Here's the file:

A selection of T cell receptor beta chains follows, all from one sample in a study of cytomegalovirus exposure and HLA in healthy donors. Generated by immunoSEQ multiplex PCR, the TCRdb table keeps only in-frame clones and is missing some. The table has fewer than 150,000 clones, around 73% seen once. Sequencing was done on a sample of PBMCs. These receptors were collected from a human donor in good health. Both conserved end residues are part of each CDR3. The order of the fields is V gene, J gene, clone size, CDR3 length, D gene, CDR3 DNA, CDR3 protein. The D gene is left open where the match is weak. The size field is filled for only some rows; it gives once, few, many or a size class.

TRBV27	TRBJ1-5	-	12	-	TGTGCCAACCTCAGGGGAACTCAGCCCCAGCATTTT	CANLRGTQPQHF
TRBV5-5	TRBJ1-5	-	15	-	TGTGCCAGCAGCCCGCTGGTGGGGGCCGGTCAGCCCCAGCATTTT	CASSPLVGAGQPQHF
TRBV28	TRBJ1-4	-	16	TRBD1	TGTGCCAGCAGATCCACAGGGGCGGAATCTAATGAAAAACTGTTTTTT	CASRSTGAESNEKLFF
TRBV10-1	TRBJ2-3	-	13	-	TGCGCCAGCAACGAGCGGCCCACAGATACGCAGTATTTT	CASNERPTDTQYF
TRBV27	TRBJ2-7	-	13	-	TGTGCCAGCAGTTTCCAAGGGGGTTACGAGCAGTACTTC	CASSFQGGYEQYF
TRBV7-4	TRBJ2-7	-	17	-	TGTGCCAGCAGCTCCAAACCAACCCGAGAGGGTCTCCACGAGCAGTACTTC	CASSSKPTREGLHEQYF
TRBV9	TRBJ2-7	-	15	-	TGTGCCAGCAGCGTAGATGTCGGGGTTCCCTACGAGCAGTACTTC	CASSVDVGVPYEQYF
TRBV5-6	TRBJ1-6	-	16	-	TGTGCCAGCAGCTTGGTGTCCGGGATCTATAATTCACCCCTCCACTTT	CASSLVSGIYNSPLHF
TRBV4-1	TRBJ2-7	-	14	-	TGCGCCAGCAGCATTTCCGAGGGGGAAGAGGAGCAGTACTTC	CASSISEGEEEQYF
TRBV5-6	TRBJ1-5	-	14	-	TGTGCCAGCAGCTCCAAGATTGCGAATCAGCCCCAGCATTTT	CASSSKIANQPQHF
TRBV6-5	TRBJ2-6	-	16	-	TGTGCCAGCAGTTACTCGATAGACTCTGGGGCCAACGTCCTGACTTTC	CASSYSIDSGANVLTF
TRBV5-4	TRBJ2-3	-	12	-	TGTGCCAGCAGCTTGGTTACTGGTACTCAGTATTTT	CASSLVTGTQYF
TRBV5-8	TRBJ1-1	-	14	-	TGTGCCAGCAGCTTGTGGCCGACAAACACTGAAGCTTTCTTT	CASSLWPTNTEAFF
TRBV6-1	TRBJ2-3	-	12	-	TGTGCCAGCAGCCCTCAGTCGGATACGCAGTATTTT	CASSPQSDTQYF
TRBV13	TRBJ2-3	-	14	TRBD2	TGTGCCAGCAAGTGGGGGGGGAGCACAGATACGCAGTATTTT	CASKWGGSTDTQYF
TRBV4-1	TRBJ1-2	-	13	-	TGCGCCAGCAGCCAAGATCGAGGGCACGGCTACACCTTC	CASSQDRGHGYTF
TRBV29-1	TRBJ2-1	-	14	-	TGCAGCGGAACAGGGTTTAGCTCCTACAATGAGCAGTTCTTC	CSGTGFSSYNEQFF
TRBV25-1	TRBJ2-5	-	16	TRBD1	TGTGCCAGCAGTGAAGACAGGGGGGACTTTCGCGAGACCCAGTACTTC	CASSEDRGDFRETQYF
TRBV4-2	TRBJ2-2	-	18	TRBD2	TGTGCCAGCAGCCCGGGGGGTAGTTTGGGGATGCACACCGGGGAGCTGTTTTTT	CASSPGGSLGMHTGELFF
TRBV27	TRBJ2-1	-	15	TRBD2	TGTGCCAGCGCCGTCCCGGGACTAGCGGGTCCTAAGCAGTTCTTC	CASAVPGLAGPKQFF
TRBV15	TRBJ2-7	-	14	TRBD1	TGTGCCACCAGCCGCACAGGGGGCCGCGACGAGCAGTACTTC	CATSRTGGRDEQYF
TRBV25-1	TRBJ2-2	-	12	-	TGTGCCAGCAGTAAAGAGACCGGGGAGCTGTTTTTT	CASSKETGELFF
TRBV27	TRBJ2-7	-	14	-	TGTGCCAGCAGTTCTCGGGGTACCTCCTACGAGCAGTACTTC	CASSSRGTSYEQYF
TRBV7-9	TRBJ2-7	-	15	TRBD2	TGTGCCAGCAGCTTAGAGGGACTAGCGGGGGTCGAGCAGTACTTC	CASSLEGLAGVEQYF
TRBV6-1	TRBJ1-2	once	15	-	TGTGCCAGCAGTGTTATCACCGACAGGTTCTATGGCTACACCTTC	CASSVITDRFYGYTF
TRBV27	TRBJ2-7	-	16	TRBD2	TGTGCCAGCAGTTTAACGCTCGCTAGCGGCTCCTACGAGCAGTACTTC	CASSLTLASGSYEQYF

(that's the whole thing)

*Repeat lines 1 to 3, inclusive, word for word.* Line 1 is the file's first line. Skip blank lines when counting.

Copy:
A selection of T cell receptor beta chains follows, all from one sample in a study of cytomegalovirus exposure and HLA in healthy donors. Generated by immunoSEQ multiplex PCR, the TCRdb table keeps only in-frame clones and is missing some. The table has fewer than 150,000 clones, around 73% seen once. Sequencing was done on a sample of PBMCs. These receptors were collected from a human donor in good health. Both conserved end residues are part of each CDR3. The order of the fields is V gene, J gene, clone size, CDR3 length, D gene, CDR3 DNA, CDR3 protein. The D gene is left open where the match is weak. The size field is filled for only some rows; it gives once, few, many or a size class.

TRBV27	TRBJ1-5	-	12	-	TGTGCCAACCTCAGGGGAACTCAGCCCCAGCATTTT	CANLRGTQPQHF
TRBV5-5	TRBJ1-5	-	15	-	TGTGCCAGCAGCCCGCTGGTGGGGGCCGGTCAGCCCCAGCATTTT	CASSPLVGAGQPQHF